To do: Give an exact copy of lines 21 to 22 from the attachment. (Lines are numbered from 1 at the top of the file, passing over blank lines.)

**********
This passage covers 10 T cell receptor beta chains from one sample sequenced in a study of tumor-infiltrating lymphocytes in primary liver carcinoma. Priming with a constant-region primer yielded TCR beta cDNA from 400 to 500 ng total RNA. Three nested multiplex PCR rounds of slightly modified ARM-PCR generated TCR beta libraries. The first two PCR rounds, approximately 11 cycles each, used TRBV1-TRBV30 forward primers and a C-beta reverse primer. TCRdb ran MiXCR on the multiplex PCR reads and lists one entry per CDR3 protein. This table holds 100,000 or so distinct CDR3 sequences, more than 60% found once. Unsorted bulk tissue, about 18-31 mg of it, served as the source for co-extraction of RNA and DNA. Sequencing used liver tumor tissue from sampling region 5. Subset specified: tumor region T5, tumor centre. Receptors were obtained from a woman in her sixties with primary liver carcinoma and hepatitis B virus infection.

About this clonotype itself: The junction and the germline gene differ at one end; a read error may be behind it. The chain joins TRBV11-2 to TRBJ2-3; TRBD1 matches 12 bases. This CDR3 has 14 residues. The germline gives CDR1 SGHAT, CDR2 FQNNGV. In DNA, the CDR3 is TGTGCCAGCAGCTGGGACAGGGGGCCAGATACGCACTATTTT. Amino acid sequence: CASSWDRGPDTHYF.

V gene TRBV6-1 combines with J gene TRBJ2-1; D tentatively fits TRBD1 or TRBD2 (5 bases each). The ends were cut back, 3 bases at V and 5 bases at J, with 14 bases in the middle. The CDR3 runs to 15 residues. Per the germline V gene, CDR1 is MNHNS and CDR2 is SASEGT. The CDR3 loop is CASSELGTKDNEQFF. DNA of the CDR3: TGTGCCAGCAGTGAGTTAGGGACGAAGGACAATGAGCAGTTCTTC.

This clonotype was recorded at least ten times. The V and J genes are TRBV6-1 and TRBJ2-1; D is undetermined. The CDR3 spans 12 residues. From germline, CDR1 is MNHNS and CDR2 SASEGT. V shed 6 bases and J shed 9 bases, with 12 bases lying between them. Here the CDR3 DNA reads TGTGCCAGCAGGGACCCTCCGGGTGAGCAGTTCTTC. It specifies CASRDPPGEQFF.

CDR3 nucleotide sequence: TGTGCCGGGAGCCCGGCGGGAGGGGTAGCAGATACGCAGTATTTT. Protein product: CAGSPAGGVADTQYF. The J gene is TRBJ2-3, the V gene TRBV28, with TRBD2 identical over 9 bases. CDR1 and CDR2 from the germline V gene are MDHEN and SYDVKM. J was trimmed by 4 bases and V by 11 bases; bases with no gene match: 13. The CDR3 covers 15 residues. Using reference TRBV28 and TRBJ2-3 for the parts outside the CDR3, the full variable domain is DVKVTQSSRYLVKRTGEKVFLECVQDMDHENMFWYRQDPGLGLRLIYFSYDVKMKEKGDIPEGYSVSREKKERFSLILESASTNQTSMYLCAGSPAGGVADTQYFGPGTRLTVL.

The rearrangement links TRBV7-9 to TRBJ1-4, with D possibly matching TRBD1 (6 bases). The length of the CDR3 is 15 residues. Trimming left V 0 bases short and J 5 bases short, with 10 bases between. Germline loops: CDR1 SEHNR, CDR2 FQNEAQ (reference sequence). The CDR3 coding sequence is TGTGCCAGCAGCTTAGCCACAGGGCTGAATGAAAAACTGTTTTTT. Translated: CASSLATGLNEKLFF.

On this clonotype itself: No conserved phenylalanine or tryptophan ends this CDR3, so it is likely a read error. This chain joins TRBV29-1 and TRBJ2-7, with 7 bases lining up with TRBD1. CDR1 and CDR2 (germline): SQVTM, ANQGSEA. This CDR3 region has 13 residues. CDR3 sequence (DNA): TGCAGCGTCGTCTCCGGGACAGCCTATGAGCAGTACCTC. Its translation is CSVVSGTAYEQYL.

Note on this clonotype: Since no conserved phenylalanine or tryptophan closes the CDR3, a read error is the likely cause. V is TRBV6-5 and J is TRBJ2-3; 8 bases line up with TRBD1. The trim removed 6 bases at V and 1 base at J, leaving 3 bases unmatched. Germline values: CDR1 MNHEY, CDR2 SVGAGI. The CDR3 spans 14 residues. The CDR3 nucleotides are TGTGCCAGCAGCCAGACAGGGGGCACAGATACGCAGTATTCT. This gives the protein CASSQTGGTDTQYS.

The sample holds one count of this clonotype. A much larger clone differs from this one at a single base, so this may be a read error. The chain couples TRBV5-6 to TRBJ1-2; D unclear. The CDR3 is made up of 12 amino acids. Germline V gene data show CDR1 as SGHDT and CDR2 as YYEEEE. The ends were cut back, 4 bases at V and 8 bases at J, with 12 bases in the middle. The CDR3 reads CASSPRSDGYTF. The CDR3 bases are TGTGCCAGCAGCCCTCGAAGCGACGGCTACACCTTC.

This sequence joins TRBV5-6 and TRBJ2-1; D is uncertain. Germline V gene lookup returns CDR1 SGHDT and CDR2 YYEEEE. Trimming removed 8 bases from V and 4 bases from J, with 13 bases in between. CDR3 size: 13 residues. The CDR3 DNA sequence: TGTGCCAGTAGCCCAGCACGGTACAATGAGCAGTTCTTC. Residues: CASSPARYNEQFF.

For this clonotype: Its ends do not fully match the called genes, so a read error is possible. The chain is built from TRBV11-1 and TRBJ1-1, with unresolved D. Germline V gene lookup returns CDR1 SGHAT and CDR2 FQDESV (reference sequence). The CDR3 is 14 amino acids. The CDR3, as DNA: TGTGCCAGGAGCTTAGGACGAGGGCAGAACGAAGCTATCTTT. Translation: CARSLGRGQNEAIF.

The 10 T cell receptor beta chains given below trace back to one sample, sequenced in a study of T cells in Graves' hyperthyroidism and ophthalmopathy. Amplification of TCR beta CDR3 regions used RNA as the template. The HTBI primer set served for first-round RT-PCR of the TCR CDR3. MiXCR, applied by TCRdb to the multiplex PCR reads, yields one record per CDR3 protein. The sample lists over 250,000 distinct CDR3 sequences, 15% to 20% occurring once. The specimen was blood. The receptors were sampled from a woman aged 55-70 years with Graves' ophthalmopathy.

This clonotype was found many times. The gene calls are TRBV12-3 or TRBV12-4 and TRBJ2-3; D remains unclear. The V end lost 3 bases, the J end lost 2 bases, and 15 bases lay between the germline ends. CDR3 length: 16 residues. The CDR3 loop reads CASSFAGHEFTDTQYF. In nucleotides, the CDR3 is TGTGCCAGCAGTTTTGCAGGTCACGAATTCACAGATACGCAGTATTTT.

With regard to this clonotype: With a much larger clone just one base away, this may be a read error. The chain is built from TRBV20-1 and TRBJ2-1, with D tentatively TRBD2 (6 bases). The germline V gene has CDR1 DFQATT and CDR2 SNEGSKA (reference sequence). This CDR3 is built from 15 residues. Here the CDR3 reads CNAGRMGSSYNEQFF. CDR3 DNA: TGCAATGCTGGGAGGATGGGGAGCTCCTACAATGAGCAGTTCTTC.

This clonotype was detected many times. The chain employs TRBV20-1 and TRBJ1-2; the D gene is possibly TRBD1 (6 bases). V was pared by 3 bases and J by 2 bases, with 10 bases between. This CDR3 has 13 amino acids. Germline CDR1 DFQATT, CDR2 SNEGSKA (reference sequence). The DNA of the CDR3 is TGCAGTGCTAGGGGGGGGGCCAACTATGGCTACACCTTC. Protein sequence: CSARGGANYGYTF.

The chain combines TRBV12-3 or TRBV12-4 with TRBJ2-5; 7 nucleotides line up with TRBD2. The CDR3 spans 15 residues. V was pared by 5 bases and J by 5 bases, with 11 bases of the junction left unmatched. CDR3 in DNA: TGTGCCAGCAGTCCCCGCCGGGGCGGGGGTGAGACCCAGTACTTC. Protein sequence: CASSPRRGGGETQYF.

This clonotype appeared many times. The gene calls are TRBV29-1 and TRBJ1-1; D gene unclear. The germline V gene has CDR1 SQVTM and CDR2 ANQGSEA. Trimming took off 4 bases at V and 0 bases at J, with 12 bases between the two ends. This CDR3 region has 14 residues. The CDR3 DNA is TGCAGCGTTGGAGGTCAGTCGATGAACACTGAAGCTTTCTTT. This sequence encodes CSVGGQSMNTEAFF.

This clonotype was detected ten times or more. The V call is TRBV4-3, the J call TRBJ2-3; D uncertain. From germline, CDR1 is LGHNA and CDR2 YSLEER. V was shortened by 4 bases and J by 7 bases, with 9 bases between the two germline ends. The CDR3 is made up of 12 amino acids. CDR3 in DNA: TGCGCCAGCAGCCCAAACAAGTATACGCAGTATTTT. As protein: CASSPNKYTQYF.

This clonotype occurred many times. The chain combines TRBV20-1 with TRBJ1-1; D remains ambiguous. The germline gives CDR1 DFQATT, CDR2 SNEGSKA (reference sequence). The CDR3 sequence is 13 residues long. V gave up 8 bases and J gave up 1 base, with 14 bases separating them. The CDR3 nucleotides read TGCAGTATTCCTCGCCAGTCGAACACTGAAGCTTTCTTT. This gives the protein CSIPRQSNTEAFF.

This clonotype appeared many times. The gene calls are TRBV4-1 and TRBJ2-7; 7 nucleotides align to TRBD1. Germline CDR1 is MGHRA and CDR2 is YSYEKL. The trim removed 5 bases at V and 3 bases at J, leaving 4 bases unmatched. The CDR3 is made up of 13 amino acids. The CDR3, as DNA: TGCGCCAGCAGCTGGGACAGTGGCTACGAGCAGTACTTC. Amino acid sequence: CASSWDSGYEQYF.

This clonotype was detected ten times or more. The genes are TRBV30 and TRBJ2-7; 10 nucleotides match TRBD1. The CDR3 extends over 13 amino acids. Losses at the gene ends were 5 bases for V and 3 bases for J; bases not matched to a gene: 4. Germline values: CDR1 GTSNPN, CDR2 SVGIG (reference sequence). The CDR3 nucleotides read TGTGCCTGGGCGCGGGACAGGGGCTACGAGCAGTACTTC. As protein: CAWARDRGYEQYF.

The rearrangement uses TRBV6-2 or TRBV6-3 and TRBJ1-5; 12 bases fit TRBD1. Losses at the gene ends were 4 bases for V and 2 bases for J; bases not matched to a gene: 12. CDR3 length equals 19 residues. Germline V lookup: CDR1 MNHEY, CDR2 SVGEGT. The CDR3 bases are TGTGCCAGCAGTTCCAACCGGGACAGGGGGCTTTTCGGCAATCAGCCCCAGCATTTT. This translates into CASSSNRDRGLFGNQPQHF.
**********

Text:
This clonotype was detected ten times or more. The genes are TRBV30 and TRBJ2-7; 10 nucleotides match TRBD1. The CDR3 extends over 13 amino acids. Losses at the gene ends were 5 bases for V and 3 bases for J; bases not matched to a gene: 4. Germline values: CDR1 GTSNPN, CDR2 SVGIG (reference sequence). The CDR3 nucleotides read TGTGCCTGGGCGCGGGACAGGGGCTACGAGCAGTACTTC. As protein: CAWARDRGYEQYF.

The rearrangement uses TRBV6-2 or TRBV6-3 and TRBJ1-5; 12 bases fit TRBD1. Losses at the gene ends were 4 bases for V and 2 bases for J; bases not matched to a gene: 12. CDR3 length equals 19 residues. Germline V lookup: CDR1 MNHEY, CDR2 SVGEGT. The CDR3 bases are TGTGCCAGCAGTTCCAACCGGGACAGGGGGCTTTTCGGCAATCAGCCCCAGCATTTT. This translates into CASSSNRDRGLFGNQPQHF.